State Department of Agriculture
-The State of Hawaii, Department of Agriculture’s Agricultural Loan Division administers the Agricultural Loan Program and the Aquaculture Loan Program. The intent of the programs is to help promote agricultural and aquacultural development of the State by providing credit at reasonable rates and terms to qualifying individuals or entities. Through the establishment of a revolving loan fund, credit is made available by supplementing private lender sector loan funds or by providing direct funding.
Considered a “lender of last resort”, the program is not intended to compete with private sector lenders.

Small Business Loans
If your business is like most startups, you’re seeking somewhere between $5,000 and $50,000 to get it off the ground. Consider an SBA loan. U.S. Small Business Administration (SBA)  offers a variety of loan programs for very specific purposes.  Each SBA loan program has its own eligibility criteria and application process.  SBA financing options are structured for small business, with features that usually result in lower monthly payments.

The SBA provides credit guarantees to banks and other institutional lenders who provide loans to business owners. The credit guarantee enables banks to make loans that are somewhat more risky than they would otherwise make.

SBA Loan Features:

  • Business loans guaranteed by the Federal government.
  • Designed to provide longer-term financing to small businesses that may need longer repayment terms or other special considerations.

A good overview of the major banks in Hawaii can be found at the Hawaii Bankers Association.

Below is a selected list of lenders that provide Small Business Loans, which range depending on company background, credit, collateral, etc.

American Savings Bank

Bank of Hawaii

Central Pacific Bank

First Hawaiian Bank

Homestreet Bank

Hawaii National Bank

HawaiiUSA FCU

Lokahi Pacific (Maui)

Pacific Gateway Center Micro-Loans (Oahu)

Equity Investors

Hawaii Angels
The Hawaii Angels group provides a forum for members to review investment presentations and share opinions about these opportunities. This forum also allows for networking with professionals of various backgrounds, and exploring new opportunities in Hawaii.

The Hawaii Angels process is proven and well-suited to Hawaii’s start-up scene. Since its founding in February 2002, the member angels have invested more than $30 million in over 60 companies.

Hawaii Venture Capital Association (HVCA)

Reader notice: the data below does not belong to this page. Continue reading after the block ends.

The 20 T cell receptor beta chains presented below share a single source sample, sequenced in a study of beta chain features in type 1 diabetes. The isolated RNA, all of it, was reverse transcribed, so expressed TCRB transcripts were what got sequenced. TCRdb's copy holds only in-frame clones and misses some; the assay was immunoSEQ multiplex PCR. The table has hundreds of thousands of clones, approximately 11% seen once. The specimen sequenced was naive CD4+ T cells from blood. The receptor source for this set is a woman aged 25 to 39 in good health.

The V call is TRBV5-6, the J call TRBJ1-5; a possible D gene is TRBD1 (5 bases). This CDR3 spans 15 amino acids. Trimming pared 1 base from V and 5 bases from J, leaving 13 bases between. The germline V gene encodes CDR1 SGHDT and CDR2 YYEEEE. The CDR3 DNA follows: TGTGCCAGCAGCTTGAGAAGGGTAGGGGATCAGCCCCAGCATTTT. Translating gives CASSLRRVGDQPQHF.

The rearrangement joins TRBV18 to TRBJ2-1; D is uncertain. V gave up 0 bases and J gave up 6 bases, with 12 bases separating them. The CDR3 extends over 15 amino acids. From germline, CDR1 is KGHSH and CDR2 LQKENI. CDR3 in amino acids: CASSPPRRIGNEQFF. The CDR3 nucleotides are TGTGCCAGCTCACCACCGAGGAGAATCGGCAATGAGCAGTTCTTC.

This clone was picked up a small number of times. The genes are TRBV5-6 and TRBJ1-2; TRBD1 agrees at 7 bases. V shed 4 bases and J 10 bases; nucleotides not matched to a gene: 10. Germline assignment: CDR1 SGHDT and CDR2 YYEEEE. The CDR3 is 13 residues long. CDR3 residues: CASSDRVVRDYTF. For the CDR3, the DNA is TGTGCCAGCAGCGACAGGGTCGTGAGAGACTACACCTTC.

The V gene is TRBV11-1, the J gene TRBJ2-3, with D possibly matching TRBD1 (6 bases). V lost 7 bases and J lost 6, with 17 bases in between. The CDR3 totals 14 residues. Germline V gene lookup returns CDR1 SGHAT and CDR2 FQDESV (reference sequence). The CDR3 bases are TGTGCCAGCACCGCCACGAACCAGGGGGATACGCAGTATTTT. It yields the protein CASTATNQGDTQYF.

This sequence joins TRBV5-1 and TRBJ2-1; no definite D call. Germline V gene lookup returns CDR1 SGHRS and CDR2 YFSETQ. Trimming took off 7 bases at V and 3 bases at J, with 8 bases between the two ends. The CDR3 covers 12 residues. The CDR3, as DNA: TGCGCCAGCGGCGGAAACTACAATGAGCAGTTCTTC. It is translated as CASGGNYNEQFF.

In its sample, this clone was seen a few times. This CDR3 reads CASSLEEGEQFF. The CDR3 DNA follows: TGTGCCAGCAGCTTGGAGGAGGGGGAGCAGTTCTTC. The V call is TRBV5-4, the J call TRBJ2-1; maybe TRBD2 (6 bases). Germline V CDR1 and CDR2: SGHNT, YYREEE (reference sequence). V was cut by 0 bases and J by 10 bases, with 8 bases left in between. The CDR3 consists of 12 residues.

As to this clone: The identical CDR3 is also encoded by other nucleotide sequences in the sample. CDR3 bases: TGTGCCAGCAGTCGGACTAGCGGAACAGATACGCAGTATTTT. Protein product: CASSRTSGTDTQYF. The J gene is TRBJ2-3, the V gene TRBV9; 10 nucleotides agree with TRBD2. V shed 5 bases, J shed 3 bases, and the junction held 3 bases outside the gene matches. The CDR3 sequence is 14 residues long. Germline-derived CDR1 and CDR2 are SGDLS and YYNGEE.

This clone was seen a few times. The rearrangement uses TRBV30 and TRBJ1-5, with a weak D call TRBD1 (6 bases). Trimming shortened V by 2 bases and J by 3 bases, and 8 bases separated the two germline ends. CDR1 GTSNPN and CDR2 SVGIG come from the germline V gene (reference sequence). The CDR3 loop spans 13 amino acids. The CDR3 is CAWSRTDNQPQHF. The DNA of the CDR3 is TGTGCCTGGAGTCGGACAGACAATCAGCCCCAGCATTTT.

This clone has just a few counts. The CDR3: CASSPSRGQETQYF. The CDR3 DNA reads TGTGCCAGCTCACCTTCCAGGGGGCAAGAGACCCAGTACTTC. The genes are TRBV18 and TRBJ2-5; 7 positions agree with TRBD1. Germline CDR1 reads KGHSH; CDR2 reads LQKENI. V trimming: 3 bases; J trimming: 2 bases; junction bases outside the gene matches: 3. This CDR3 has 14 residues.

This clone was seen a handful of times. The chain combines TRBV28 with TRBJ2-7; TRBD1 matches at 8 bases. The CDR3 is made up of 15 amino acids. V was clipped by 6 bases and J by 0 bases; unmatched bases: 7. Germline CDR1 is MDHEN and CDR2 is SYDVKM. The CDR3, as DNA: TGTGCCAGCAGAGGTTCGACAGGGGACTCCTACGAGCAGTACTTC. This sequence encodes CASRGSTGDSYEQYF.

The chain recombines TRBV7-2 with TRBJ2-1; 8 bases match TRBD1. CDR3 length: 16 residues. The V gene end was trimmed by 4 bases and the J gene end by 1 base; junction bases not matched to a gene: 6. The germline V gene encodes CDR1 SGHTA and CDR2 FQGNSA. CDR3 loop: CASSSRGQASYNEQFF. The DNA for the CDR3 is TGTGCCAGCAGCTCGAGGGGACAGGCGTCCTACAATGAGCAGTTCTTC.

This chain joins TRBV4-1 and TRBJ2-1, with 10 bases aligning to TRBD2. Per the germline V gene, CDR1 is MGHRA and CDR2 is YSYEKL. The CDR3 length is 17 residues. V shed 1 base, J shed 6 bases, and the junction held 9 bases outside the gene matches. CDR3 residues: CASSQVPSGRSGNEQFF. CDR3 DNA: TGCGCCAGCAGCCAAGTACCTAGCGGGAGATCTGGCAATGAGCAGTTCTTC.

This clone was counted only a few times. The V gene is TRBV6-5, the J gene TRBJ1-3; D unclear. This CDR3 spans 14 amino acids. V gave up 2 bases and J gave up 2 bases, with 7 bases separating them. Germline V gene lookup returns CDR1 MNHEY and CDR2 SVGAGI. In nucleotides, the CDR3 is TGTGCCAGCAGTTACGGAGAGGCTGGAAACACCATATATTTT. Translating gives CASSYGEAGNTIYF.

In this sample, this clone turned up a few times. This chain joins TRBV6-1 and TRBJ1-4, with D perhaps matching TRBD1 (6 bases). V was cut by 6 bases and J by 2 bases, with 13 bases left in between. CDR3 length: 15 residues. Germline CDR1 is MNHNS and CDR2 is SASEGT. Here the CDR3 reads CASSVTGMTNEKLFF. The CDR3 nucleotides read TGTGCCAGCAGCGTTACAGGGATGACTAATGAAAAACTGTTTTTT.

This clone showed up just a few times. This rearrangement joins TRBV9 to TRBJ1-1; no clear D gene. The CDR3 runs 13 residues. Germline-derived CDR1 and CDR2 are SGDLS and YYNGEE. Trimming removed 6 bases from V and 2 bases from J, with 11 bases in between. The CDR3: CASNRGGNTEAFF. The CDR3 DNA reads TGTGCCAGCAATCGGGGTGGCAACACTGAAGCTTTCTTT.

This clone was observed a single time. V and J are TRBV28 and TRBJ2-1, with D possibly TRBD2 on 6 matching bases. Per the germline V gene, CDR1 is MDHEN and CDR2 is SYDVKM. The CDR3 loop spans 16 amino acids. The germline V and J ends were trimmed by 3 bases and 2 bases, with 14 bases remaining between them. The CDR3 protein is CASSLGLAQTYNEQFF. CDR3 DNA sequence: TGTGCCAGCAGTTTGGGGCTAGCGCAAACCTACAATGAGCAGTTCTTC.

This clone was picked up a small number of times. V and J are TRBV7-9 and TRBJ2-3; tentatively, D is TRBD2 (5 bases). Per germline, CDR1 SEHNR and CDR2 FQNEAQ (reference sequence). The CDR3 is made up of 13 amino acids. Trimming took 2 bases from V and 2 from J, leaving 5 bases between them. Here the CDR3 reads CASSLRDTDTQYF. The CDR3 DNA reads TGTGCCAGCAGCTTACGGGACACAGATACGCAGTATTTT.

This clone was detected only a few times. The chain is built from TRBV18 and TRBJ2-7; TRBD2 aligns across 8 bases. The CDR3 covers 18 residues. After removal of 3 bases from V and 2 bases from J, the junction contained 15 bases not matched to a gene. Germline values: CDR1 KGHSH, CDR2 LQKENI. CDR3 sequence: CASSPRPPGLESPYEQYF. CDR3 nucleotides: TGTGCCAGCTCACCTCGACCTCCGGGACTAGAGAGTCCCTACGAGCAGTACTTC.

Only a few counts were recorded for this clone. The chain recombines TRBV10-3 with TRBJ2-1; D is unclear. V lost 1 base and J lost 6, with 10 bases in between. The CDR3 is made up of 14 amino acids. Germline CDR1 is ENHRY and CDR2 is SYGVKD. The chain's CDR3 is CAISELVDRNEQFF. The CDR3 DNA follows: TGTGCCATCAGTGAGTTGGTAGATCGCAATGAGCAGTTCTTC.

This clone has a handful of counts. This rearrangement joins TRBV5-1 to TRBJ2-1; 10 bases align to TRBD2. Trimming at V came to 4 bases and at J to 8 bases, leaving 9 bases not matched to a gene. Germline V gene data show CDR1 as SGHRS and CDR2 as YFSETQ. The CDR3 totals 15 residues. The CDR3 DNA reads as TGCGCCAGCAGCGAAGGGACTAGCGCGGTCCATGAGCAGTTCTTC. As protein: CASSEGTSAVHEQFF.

Since its founding in 1988, the HVCA has stood as a nexus for Hawaii entrepreneurship, capital foundation, and networking opportunities.  Fostering entrepreneurial development through education, exposure to excellent speakers and introductions to key members of our business community continues to be our goal as we move forward in growing a vibrant and successful venture community.
HVCA holds its monthly luncheon event at the Plaza Club (open to both members and the Public) where guests will be treated to a host of excellent speakers discussing the latest trends and developments in Hawaii’s growing Venture Capital industry. In addition to putting on monthly luncheon events, HVCA also hosts Hawaii’s annual Entrepreneur of the Year Award ceremony and the Venture Capital Deal of the Year Award ceremony where both entrepreneurs and companies are honored for their achievements in Hawaii’s venture community.

Hawaii Strategic Development Corporation (HSDC)
The Hawaii Strategic Development Corporation (HSDC) is an agency of the State of Hawaii established in 1990 to promote economic development and economic diversification in Hawaii through a return driven investment program in partnership with private capital.  HSDC operates as a fund of funds, meaning HSDC does not invest directly into companies, but instead invests in venture capital partnerships.  These investment partnerships make direct investments into Hawaii-based companies. The general partners of the venture capital partnerships, or fund managers, are private sector investors who pool funds from a number of investors, identify and invest in promising businesses, and manage the investments until an exit from the investment is achieved. In this manner, HSDC is able to leverage public funds with private capital and utilize the investment acumen of the private sector in selecting suitable investments.